- Great Egg Layers: Dorking hens produce many eggs, especially in winter. They consistently lay fresh eggs, providing a vital and tasty resource for your household.
- Broodiness: Dorkings are broody and like to sit on their eggs. This natural habit helps backyard breeders create a self-sustaining flock and exhibit the chicken’s maternal instincts.
- Polydactylism: Dorkings have five toes due to polydactylism. They’re different from other chicken breeds, providing interest and personality to your herd.
- Hardy and versatile: Dorkings survive in many conditions. They are adaptable to many climates, giving chicken keepers worldwide adaptability.
- Docile Temperament: Dorkings are calm and docile. Their calmness makes them ideal for families with children or inexperienced chicken keepers, making backyard hens more fun.
- Variable sizes: Dorking chickens are available in full-size and bantam sizes to meet different space needs and preferences. Dorking sizes suit large and small backyards.
- Color Variety: Dorkings give visual interest to your lawn with their color and comb variety. Different color patterns and comb types can add to the appearance and functionality of your poultry.
- Conservation: Raising Dorking hens helps preserve and raise the rare breed. Dorkings went out of favor with the rise of the commercial meat business, but backyard enthusiasts help preserve and improve this unique chicken breed.
Raising Dorking chickens contributes to conserving this heritage breed, which currently has a “watch” conservation status.
Common Problems in Raising Dorking Chickens
Here are a few common problems that you may see while raising Dorking chickens:
Housing and Space Needs
Dorking chicken owners may struggle to provide sufficient space and housing. Dorkings are larger breeds; therefore, each bird requires space to roam and move freely.
If you have many hens, check with your local or state government law on animal property allocation.
Unmanaged chicken droppings can be a problem. This applies to all chicken breeds, including Dorkings. Maintaining hygiene and preventing odors requires regular coop cleaning and proper bedding.
Keep the straw bedding three to four inches deep and add diatomaceous earth for odor control. Weekly cleaning reduces odors, pests, and rodents.
Manage and Prevent Disease
Dorking chickens are disease-prone like all chickens. Responsible poultry owners must know illness patterns and prevention methods.
Cleaning the coop, adopting biosecurity, and monitoring chicken health are essential to disease prevention and management.
See a poultry vet for diagnosis and treatment if your flocks seem sick or act strangely.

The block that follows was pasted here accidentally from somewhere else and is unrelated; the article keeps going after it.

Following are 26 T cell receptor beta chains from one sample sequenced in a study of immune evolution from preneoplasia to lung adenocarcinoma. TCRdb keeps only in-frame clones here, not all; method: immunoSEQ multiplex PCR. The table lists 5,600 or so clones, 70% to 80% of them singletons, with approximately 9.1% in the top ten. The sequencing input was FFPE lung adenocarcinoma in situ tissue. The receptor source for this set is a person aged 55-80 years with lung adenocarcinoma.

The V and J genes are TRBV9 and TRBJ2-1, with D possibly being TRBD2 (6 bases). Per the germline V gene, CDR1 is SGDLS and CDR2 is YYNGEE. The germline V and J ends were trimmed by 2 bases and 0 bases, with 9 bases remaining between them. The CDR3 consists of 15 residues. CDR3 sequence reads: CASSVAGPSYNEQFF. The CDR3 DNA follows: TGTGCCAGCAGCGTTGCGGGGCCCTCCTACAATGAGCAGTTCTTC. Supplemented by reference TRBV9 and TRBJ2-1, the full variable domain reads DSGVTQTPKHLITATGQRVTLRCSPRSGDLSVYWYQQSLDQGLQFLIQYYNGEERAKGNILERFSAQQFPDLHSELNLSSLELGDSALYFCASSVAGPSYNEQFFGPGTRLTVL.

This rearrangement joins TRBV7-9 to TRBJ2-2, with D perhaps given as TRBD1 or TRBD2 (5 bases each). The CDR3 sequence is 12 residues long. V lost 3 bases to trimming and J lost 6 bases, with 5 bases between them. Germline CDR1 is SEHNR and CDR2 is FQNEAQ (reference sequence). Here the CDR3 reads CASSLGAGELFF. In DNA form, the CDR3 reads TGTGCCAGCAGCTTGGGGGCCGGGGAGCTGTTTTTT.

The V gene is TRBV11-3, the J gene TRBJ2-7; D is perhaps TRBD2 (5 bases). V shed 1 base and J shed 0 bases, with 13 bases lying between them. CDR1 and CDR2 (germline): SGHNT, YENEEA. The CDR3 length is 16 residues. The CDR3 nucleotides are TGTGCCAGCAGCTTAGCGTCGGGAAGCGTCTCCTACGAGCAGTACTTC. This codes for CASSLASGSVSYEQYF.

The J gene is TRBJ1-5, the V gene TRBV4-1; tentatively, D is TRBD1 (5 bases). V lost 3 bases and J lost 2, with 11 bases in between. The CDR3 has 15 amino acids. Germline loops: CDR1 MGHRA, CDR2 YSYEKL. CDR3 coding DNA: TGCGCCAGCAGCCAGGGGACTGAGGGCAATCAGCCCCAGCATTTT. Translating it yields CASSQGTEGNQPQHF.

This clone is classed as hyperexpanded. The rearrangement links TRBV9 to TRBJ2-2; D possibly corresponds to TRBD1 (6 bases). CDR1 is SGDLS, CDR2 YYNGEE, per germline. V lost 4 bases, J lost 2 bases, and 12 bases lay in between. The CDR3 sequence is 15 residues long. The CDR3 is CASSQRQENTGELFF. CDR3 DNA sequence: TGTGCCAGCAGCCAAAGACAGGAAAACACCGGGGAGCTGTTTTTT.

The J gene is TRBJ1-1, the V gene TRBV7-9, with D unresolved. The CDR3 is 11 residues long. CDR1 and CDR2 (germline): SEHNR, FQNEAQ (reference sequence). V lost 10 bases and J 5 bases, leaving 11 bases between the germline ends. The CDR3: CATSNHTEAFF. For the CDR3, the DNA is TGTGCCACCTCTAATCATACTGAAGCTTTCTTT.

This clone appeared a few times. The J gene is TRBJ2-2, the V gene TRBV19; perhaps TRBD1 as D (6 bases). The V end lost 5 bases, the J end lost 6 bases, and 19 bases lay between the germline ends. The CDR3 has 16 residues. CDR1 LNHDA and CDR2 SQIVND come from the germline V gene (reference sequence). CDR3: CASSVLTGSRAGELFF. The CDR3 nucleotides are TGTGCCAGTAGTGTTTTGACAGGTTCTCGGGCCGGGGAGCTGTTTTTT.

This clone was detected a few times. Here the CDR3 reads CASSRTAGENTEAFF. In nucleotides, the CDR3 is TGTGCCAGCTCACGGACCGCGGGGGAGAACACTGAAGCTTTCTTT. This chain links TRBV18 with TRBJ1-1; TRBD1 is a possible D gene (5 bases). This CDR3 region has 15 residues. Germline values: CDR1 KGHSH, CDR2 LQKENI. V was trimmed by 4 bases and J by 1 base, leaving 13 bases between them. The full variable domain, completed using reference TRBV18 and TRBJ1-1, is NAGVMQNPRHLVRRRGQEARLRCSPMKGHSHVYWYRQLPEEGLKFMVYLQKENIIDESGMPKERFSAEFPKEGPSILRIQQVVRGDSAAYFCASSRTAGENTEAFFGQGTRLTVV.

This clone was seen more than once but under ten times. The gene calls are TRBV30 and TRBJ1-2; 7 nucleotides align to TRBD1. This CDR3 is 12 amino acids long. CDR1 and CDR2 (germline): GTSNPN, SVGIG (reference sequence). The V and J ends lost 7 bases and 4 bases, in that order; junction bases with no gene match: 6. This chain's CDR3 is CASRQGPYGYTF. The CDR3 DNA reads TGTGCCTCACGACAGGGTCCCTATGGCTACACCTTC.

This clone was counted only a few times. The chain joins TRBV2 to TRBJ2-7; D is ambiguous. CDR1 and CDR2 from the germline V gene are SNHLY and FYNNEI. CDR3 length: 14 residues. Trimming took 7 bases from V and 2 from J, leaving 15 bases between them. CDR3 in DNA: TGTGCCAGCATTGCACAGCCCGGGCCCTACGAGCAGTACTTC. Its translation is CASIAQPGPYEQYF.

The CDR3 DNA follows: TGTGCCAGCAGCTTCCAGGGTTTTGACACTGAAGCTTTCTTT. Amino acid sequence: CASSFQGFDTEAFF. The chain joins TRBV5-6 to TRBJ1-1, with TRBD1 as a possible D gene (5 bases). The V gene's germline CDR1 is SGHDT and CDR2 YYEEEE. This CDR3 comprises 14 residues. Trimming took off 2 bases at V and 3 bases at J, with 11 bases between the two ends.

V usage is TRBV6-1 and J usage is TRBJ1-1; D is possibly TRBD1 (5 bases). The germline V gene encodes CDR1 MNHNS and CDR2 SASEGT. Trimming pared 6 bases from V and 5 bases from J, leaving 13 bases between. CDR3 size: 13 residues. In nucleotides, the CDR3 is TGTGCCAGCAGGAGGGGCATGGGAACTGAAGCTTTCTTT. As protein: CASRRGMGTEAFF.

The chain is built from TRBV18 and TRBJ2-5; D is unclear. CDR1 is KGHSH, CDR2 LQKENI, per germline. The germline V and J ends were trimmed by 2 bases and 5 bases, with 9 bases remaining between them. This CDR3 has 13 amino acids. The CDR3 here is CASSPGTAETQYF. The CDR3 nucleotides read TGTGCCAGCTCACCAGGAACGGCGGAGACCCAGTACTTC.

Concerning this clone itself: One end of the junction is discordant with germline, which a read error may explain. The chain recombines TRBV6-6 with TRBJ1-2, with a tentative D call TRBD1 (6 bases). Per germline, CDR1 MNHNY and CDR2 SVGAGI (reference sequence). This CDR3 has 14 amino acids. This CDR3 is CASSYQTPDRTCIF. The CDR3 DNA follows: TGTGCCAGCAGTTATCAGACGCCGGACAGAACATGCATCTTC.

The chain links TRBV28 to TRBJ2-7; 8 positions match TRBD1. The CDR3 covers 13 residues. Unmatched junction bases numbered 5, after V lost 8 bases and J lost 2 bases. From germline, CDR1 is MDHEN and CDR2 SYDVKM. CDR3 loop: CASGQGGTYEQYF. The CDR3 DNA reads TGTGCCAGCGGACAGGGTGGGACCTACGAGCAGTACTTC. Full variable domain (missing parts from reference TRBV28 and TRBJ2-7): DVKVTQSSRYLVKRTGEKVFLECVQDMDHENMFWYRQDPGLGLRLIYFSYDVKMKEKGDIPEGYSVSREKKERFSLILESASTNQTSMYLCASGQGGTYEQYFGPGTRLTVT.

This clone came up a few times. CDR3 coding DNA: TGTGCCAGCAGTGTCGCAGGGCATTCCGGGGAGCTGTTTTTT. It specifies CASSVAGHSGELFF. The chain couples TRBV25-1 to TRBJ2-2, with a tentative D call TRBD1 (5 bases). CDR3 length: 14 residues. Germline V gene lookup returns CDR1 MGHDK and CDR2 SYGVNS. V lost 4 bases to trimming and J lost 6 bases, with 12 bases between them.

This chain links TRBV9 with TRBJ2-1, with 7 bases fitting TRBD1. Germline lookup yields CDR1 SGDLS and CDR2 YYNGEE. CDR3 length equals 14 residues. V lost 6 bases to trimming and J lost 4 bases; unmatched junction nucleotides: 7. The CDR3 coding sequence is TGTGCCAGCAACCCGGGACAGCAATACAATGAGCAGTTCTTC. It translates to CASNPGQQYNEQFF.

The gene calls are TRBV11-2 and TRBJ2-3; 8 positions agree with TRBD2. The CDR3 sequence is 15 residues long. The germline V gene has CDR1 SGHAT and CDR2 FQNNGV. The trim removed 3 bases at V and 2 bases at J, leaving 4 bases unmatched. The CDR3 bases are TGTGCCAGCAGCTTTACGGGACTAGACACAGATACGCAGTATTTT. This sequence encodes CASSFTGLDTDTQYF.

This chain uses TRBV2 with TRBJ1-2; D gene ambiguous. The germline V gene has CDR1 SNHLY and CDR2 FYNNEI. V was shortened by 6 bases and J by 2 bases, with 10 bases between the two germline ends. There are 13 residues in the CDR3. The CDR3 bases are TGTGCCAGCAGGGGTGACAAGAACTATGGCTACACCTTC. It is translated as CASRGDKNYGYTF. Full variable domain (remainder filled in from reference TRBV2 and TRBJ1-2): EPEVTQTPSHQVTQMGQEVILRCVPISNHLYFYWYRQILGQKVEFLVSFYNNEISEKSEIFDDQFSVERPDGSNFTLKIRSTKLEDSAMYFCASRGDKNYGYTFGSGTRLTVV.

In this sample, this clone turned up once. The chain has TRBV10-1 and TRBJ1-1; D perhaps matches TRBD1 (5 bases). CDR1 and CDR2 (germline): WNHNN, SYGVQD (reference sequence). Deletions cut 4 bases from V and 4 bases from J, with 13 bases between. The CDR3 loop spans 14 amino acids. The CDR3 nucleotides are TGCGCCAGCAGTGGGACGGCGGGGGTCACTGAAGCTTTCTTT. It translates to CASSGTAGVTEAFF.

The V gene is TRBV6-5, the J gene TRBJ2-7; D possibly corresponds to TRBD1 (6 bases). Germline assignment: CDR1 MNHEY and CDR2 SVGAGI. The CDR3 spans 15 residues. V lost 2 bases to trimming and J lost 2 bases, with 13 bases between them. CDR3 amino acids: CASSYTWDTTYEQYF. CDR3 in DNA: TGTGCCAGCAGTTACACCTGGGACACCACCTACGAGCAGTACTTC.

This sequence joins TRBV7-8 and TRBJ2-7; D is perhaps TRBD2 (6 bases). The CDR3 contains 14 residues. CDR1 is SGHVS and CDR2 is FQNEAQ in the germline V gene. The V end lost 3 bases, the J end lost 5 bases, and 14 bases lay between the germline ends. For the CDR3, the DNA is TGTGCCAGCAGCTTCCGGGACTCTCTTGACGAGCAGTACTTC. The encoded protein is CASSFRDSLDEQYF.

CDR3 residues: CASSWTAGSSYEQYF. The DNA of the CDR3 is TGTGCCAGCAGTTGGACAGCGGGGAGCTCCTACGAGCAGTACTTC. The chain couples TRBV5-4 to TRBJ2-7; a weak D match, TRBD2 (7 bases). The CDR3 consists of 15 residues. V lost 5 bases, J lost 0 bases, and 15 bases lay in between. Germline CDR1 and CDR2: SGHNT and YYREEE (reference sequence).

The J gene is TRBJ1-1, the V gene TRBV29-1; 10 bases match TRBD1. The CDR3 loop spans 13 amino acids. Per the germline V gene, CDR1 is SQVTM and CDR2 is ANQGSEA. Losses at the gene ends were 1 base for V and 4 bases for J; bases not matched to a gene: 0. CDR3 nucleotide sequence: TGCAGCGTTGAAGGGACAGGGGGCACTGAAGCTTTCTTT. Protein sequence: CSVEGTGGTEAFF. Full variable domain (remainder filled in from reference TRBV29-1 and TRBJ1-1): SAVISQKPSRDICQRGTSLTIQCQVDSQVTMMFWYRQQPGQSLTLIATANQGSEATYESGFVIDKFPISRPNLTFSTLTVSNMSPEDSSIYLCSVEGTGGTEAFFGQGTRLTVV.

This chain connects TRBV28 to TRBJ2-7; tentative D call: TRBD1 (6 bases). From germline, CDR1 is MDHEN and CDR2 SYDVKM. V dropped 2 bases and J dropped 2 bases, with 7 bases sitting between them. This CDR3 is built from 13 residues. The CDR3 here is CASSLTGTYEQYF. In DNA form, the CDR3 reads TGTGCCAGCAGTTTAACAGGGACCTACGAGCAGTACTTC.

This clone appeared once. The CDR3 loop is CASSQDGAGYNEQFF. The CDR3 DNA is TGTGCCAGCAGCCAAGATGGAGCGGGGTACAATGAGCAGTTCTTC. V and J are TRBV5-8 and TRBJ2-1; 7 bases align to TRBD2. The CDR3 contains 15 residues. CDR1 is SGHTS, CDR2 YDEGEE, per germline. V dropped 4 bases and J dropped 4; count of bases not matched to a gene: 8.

Controlling Rooster Aggression
Dorking chickens are peaceful, although roosters may attack intruders or other chickens. A rooster in your flock must be monitored to ensure they do not harm other chickens or humans.
If necessary, separate roosters and constantly watch their interactions. An experienced chicken keeper or poultry professional can help manage and mitigate rooster violence.
Dorking chickens often go broody, sitting on their eggs and hatching them. Broodiness can help naturalists reproduce, but it can reduce egg production.
Dorking hens may need to be less broody if you want more eggs. To prevent hen clutches, frequently retrieve eggs from nesting boxes.
Creating a pleasant and separate nesting place for broody chickens can also reduce flock egg-laying disturbances.
Dorking Chicken Care Tips and Solutions
Here are a few care tips to enhance your Dorkings life and health:
Plenty of Outdoor Space and Enrichment
Dorking chickens need plenty of outside areas for foraging and exercise to stay healthy. Dorkings are good free-rangers and like to explore.
Securely fence your yard or outdoor area to keep predators out while letting them wander and play.
Give your Dorkings dust baths, perches, and plants to peck and investigate, stimulating their minds and bodies.
Nutrition and Feeding Balance
Dorking chickens require a balanced diet to stay healthy and productive. To guarantee laying hens get enough nutrition, feed them high-quality commercial feed.
Add fresh produce and kitchen scraps to their diet for variety and nutrition. To avoid overfeeding or underfeeding, watch their feed consumption and modify portions. Chickens require clean, fresh water to stay healthy.
Correct Coop and Nesting Box Design
Dorking chickens need a comfortable and safe home and nesting box. Maintain a well-ventilated, insulated, and predator-proof coop.
The nesting boxes should be clean, pleasant, and accessible for chickens to lay eggs. To promote egg-laying, provide enough straw or wood shavings. Check and clean nesting boxes regularly to prevent pests and infections.
Regular Vet Visits and Health Checks
Dorking chickens require regular health monitoring to discover health risks early. Check their behavior, appetite, and looks daily. Look for lethargy, odd droppings, respiratory problems, or plumage changes.
Develop a relationship with a poultry veterinarian to help your flock stay healthy. See your vet for regular checkups and vaccines to prevent and treat diseases.
Dorking Cockerel (The Sculpture)
The “guerrilla knitters” group in Dorking came up with the idea to put the gold medal on the Dorking chicken sculpture.
The medal wasn’t really “given” to the chicken; it was just a sign of celebration for London 2012 Olympics. A well-known landmark in Dorking is the sculpture of a chicken.
The knitters wanted to include it in the party to bring attention to Dorking during the global event. People also saw the medal as a tribute to the town’s important past and link to the Dorking chicken breed.
Dorking chicken is the oldest chicken breed in all the other British chicken breeds.
It has a very calm, gentle personality and a good forager. It is a versatile dual-purpose bird that can be used for both meat and egg production.
This pleasant yardbird is friendly, lovable, and an excellent mom. These birds came from the Ancient Romans, but they are becoming rare today.
I hope this breed guide on Dorkings helped you learn more about them.